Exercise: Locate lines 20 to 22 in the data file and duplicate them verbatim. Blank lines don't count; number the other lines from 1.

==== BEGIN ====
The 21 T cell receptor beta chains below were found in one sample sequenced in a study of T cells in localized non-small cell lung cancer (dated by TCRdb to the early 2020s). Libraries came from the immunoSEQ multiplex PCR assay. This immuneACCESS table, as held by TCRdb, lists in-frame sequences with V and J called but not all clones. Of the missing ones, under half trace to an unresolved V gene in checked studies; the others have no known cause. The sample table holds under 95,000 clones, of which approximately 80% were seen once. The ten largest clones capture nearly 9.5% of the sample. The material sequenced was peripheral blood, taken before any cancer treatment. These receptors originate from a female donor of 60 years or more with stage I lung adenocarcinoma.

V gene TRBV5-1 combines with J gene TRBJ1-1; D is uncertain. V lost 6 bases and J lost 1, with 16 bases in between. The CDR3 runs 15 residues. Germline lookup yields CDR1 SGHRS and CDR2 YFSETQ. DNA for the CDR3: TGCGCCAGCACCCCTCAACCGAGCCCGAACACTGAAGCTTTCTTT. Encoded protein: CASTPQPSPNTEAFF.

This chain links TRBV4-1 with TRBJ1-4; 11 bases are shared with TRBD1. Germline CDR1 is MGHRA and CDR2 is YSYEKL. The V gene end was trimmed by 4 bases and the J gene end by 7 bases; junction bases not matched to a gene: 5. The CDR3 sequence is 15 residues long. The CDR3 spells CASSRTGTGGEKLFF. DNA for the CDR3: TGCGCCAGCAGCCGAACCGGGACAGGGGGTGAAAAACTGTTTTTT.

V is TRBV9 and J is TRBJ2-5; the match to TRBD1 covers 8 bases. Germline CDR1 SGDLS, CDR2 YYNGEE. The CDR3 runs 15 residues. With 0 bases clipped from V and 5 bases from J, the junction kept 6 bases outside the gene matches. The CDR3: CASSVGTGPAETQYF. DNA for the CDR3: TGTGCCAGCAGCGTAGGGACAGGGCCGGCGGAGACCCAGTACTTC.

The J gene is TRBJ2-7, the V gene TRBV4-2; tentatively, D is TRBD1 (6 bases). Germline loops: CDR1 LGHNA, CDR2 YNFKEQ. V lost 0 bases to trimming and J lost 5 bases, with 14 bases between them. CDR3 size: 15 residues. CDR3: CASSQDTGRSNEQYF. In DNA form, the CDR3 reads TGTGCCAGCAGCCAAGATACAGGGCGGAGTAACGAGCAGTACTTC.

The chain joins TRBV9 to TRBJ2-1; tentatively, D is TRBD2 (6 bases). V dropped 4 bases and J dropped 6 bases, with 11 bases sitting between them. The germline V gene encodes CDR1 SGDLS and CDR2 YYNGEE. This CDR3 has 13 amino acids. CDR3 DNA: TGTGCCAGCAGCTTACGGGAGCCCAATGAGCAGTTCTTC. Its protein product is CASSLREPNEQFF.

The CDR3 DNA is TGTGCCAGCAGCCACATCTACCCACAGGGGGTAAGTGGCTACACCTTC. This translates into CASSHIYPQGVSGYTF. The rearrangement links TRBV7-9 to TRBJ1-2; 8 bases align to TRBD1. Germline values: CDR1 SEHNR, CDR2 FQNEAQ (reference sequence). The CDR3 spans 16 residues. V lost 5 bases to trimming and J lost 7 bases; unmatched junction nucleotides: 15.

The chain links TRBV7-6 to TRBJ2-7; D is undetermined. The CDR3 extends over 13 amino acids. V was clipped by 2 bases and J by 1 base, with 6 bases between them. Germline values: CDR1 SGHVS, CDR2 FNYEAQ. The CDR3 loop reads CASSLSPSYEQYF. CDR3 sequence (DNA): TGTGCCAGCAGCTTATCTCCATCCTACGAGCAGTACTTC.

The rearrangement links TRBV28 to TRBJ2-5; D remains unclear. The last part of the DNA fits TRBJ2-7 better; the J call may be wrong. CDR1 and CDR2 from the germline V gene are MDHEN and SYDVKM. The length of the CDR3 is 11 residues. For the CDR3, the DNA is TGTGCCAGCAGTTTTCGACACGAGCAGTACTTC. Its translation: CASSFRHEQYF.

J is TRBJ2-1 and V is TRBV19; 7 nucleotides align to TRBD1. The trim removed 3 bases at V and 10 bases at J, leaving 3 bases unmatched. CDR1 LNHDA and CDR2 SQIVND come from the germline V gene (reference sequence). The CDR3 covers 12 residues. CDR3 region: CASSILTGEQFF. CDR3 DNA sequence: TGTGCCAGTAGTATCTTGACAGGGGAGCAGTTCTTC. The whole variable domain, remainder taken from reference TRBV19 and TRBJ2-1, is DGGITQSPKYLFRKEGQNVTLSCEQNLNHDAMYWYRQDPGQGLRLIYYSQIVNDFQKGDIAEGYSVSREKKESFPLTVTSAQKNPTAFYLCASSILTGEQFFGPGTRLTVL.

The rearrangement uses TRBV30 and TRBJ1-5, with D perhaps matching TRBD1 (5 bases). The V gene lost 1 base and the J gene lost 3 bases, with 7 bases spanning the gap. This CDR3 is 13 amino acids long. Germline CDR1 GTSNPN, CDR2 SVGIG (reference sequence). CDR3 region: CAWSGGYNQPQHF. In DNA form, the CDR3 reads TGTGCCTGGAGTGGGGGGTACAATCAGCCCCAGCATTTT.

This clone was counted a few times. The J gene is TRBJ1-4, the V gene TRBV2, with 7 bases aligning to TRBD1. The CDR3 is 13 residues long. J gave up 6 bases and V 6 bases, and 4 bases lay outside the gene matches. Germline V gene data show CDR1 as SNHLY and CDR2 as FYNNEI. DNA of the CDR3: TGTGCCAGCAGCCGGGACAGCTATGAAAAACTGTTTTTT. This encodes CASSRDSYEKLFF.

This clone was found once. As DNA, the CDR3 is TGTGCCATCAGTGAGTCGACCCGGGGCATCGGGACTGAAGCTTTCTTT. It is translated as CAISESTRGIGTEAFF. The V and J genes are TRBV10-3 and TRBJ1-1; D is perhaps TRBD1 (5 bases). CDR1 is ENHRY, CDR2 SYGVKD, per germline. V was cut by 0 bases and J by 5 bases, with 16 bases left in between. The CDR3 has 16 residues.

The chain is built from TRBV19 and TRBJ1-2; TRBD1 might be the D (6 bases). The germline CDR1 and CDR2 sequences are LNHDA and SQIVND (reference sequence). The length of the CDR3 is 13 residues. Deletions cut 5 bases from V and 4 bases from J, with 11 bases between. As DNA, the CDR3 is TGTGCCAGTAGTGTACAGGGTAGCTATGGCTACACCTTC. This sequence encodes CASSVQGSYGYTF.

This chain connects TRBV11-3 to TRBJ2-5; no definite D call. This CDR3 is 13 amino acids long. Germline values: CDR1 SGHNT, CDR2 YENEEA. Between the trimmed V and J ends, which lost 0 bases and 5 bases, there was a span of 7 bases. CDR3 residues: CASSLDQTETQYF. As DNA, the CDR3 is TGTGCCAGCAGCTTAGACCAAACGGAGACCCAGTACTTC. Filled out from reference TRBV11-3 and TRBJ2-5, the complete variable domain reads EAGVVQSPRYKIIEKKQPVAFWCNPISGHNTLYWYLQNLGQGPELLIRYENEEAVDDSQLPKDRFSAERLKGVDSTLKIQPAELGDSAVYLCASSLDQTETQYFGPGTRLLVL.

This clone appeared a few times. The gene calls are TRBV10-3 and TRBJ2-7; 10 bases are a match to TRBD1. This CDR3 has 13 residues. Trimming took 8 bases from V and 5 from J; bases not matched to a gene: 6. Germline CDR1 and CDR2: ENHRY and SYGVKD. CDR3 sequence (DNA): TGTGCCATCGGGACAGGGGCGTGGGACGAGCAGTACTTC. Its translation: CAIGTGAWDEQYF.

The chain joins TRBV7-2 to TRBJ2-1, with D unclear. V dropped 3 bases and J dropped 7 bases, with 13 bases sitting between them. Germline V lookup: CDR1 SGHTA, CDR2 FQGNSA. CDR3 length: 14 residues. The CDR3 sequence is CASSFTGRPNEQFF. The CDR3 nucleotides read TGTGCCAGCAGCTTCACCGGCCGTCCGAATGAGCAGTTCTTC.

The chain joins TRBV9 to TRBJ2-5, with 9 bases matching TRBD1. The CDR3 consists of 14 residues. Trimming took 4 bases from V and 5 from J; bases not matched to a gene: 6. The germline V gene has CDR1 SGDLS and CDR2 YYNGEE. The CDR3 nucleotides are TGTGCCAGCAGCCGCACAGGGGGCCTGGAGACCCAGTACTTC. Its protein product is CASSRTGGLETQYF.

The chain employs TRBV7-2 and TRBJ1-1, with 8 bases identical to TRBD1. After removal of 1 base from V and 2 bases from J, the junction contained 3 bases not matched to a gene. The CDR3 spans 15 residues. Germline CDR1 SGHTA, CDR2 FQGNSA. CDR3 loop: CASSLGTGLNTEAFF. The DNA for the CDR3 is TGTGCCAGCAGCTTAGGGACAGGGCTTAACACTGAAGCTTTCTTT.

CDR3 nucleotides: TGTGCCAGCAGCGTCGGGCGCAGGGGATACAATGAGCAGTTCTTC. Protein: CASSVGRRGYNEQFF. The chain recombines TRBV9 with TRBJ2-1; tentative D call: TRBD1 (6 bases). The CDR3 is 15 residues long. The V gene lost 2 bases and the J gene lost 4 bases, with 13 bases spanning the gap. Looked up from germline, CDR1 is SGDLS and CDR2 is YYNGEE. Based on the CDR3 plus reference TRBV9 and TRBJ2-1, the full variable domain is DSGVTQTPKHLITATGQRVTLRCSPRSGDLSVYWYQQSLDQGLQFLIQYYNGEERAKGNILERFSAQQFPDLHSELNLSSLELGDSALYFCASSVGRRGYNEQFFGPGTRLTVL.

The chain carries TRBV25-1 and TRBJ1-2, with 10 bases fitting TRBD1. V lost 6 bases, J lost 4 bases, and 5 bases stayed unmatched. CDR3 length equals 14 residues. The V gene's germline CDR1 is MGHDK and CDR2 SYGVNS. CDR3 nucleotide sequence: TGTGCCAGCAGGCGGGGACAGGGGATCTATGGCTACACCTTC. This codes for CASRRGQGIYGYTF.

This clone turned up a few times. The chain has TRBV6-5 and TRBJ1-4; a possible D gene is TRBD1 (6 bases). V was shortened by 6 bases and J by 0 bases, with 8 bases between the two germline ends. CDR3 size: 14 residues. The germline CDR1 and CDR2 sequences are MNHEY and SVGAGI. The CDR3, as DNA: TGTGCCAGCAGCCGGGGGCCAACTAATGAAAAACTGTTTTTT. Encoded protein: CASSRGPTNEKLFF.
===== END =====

CDR3 nucleotides: TGTGCCAGCAGCGTCGGGCGCAGGGGATACAATGAGCAGTTCTTC. Protein: CASSVGRRGYNEQFF. The chain recombines TRBV9 with TRBJ2-1; tentative D call: TRBD1 (6 bases). The CDR3 is 15 residues long. The V gene lost 2 bases and the J gene lost 4 bases, with 13 bases spanning the gap. Looked up from germline, CDR1 is SGDLS and CDR2 is YYNGEE. Based on the CDR3 plus reference TRBV9 and TRBJ2-1, the full variable domain is DSGVTQTPKHLITATGQRVTLRCSPRSGDLSVYWYQQSLDQGLQFLIQYYNGEERAKGNILERFSAQQFPDLHSELNLSSLELGDSALYFCASSVGRRGYNEQFFGPGTRLTVL.

The chain carries TRBV25-1 and TRBJ1-2, with 10 bases fitting TRBD1. V lost 6 bases, J lost 4 bases, and 5 bases stayed unmatched. CDR3 length equals 14 residues. The V gene's germline CDR1 is MGHDK and CDR2 SYGVNS. CDR3 nucleotide sequence: TGTGCCAGCAGGCGGGGACAGGGGATCTATGGCTACACCTTC. This codes for CASRRGQGIYGYTF.

This clone turned up a few times. The chain has TRBV6-5 and TRBJ1-4; a possible D gene is TRBD1 (6 bases). V was shortened by 6 bases and J by 0 bases, with 8 bases between the two germline ends. CDR3 size: 14 residues. The germline CDR1 and CDR2 sequences are MNHEY and SVGAGI. The CDR3, as DNA: TGTGCCAGCAGCCGGGGGCCAACTAATGAAAAACTGTTTTTT. Encoded protein: CASSRGPTNEKLFF.